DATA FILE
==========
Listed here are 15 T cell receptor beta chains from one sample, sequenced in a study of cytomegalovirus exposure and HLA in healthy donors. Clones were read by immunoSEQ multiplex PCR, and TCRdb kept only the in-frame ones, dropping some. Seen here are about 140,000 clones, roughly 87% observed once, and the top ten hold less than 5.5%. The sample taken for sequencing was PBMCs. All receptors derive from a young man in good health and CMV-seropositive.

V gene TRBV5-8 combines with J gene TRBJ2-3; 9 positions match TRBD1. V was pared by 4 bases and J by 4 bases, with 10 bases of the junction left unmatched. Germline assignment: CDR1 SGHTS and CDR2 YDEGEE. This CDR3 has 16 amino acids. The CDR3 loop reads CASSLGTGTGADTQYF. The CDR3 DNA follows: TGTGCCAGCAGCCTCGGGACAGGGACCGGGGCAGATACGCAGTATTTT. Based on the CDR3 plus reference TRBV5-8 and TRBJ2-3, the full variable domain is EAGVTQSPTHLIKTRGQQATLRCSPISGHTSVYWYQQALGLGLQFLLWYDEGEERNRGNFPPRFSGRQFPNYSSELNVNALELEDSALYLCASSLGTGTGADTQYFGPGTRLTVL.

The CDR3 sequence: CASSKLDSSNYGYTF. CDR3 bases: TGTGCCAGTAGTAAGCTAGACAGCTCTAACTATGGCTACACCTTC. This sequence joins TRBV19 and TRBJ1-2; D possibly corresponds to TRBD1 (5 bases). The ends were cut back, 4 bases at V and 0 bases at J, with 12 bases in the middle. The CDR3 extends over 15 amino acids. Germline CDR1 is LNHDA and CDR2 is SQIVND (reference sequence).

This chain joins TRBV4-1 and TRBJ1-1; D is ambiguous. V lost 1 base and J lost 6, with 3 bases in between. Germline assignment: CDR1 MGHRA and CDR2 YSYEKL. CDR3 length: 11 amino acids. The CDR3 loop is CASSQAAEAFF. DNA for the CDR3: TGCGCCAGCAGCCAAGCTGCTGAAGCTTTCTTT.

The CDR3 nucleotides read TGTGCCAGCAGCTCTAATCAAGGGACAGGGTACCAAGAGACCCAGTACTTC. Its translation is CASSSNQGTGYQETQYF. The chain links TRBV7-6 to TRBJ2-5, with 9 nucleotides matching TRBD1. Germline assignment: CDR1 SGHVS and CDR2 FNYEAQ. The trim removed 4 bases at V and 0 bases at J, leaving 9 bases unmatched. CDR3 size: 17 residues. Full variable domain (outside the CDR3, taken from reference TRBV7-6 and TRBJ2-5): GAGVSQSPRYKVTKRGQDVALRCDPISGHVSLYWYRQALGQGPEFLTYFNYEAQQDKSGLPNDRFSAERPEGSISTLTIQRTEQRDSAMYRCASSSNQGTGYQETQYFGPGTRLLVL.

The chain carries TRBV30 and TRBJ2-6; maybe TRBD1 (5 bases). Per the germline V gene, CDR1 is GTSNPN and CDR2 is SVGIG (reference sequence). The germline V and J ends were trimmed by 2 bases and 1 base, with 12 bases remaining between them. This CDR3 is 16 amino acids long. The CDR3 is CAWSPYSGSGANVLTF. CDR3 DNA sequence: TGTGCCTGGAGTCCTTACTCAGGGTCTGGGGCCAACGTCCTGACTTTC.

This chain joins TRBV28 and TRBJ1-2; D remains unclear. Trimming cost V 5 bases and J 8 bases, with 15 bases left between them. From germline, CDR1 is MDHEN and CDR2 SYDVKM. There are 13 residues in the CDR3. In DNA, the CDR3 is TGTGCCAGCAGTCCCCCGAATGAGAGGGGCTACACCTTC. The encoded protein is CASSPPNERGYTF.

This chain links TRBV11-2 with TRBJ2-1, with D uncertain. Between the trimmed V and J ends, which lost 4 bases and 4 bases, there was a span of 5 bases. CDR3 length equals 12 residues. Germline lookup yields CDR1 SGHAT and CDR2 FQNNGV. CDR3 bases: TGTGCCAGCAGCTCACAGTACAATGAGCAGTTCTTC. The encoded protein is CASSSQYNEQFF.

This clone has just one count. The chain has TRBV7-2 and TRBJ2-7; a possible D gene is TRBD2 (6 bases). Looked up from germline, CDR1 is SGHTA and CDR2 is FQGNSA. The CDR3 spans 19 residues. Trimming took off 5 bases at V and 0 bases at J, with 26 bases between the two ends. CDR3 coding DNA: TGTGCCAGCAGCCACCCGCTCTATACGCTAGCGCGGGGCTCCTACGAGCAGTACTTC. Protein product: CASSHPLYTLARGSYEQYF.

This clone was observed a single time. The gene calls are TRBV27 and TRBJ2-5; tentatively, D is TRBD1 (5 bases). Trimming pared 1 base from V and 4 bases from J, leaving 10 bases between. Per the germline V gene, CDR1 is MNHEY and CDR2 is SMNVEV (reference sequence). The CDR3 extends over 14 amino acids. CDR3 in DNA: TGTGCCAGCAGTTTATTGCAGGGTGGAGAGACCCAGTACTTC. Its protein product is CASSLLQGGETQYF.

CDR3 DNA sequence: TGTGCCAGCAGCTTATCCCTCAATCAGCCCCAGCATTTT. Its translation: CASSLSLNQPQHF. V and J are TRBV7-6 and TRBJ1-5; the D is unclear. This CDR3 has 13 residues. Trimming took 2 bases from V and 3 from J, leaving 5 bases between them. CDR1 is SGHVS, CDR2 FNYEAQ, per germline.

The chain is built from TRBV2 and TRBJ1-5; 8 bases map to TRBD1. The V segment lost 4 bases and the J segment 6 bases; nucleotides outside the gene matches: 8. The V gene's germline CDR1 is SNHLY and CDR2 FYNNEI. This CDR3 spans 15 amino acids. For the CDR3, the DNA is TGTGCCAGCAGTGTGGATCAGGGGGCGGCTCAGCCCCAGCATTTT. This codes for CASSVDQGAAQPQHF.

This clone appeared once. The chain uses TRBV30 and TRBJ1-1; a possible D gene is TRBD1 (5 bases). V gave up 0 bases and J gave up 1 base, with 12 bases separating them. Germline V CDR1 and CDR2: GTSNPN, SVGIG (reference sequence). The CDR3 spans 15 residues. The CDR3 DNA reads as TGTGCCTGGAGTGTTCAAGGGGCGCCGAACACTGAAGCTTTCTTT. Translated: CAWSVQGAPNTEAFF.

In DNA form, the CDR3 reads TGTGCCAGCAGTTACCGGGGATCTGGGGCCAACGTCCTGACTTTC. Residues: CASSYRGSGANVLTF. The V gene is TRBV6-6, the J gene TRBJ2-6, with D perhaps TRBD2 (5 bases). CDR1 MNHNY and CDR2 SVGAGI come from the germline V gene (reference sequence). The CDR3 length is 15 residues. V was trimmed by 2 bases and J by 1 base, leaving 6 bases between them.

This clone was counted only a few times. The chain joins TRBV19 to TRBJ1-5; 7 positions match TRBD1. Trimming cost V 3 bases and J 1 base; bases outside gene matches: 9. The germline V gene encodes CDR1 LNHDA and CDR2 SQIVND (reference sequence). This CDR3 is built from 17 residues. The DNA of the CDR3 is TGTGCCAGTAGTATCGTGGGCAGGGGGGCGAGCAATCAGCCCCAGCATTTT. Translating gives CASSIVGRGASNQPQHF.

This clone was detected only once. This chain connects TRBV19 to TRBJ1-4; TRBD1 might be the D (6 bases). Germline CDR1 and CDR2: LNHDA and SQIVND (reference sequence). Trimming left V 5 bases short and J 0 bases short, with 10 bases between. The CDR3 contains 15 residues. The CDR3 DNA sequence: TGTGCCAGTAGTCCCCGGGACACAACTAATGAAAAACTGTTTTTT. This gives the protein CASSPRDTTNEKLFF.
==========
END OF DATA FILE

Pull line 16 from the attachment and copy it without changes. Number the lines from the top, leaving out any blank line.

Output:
This clone was detected only once. This chain connects TRBV19 to TRBJ1-4; TRBD1 might be the D (6 bases). Germline CDR1 and CDR2: LNHDA and SQIVND (reference sequence). Trimming left V 5 bases short and J 0 bases short, with 10 bases between. The CDR3 contains 15 residues. The CDR3 DNA sequence: TGTGCCAGTAGTCCCCGGGACACAACTAATGAAAAACTGTTTTTT. This gives the protein CASSPRDTTNEKLFF.